D.C. Court Ruling Could Affect Out-Of-State Gun Buying
You can buy a car from an out-of-state dealer and pick it up there. You can buy a house in another part of the country, as speculators unwisely did during the real estate bubble, sight unseen. But even though the Second Amendment protects an individual right to own firearms -- and presumably to buy them -- you can't purchase a handgun while you're visiting another state.
A gun rights group has sued the Justice Department to overturn this prohibition, which became law as part of the Gun Control Act of 1968, and the case is now in front of U.S. District Judge James Robertson in Washington, D.C.
Narrowly speaking, the Second Amendment Foundation has filed the Hodgkins v. Holder suit on behalf of American citizens who live abroad and would like to buy firearms when they return for a visit (but can't because Form 4473 requires them to list what U.S. state they live in). More broadly, it could restore Americans' right to buy handguns while traveling across state lines as long as they undergo the normal federal background check.
Federal law says that, in general, it is unlawful for a dealer to sell a handgun to "any person who the licensee knows or has reasonable cause to believe does not reside in the state." Rules for buying a rifle or shotgun are a little less strict.
Attorneys for both sides have been arguing over whether the American expats have suffered enough harm to permit them to sue, a legal concept called standing. The Obama administration claims that they haven't, arguing in a brief: "(Plaintiff's) vague allegation of an intention to acquire a firearm on some future visit to the United States does not give rise to a live controversy as required by Article III of the Constitution." In response, the Second Amendment Foundation points out that the expats tried to purchase firearms in the past but were denied permission.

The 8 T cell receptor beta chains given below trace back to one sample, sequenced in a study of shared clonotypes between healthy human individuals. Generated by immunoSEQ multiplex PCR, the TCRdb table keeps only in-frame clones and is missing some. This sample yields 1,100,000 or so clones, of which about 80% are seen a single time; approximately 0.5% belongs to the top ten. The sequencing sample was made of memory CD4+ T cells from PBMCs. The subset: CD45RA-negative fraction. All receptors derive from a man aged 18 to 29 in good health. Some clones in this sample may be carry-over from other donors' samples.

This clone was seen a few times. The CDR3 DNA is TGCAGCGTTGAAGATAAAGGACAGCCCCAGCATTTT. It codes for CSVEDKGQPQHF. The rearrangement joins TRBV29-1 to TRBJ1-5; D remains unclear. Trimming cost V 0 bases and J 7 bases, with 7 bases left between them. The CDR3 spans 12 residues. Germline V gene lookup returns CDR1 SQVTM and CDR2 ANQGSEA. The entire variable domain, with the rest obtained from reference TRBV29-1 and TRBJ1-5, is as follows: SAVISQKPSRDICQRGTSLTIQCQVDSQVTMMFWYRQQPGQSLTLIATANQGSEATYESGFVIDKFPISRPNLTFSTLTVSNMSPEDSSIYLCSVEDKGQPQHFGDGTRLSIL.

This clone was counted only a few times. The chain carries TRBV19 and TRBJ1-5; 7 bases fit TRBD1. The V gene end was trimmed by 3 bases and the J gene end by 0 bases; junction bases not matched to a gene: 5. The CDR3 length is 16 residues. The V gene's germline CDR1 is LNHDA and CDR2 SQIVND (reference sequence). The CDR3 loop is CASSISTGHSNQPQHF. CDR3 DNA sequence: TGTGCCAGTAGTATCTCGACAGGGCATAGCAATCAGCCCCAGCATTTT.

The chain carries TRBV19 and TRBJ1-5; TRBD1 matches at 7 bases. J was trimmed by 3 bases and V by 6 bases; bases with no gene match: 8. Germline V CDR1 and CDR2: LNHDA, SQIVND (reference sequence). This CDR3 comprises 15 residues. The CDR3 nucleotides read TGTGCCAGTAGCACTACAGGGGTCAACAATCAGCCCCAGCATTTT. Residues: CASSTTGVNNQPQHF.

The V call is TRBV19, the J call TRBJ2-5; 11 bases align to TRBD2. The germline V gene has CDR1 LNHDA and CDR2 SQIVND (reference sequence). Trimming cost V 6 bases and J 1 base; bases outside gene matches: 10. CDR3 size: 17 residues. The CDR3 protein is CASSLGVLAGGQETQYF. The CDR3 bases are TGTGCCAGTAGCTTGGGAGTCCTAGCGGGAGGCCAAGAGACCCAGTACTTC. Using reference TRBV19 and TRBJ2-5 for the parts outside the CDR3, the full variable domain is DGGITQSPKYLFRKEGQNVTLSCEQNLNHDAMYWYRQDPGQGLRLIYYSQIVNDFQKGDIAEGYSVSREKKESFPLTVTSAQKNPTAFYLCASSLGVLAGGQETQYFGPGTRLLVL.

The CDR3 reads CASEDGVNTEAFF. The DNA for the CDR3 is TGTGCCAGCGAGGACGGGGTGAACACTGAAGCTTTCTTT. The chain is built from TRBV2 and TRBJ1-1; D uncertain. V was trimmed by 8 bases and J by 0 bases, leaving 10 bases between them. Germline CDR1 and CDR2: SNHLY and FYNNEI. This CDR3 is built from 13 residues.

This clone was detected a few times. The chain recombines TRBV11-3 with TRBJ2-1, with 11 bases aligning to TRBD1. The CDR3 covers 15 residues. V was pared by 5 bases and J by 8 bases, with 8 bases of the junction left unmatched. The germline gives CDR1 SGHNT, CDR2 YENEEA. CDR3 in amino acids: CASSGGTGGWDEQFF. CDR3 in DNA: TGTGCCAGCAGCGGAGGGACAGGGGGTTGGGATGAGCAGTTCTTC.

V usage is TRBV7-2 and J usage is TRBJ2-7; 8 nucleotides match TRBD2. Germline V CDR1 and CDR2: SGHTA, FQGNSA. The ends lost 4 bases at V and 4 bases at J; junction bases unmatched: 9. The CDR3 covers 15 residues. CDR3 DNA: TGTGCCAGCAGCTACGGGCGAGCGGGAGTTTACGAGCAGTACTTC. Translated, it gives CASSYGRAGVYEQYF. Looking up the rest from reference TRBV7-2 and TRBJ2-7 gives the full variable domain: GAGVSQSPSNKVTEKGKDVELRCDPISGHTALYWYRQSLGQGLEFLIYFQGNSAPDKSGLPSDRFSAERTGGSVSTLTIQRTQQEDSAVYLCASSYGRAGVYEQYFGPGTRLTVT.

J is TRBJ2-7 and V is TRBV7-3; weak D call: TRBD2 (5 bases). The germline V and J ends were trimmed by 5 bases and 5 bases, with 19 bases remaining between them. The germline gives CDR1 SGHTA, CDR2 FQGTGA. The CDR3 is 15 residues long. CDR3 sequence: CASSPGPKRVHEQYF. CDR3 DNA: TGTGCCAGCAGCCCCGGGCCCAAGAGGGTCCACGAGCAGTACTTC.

A ruling last Friday by the U.S. Court of Appeals for the District of Columbia could affect how that question is resolved. Two of the judges on the panel said there was no need to change the current rule on standing; the dissent by Judge Janice Brown said it conflicted with Supreme Court precedent: "Our doctrine thereby enables the government to deprive a plaintiff of pre-enforcement standing simply by being silent or deliberately vague about its intentions. Unless declaratory relief is available, prosecutors can act strategically to protect criminal laws or arbitrary enforcement procedures from judicial review. That is essentially what happened here."
For the record, Alan Gura, the attorney who is representing the Second Amendment Foundation, thinks he can win on the standing question one way or another. "In Hodgkins we have enough facts. They tried to buy guns but couldn't. That's more than pre-enforcement standing."
While this may be an intricate legal question that only lawyers might fully appreciate, it offers a glimpse into how the legal system operates in practice. Courts don't always reach -- they're often hesitant to reach -- broad questions about a law's constitutionality. Procedural rules are hugely important.
In this case, for instance, the Obama administration appears to have taken the position that there's no way for anyone to challenge the 1968 Gun Control Act on Second Amendment grounds unless they're arrested for violating it first. Any volunteers?
Declan McCullagh is a senior correspondent for CBSNews.com. He can be reached at email@example.com and can be followed on Twitter as declanm. You can bookmark Declan's Taking Liberties site here, or subscribe to the RSS feed. Before becoming a CBS employee, Declan was chief political correspondent for CNET, a reporter for Time, and Washington bureau chief for Wired.
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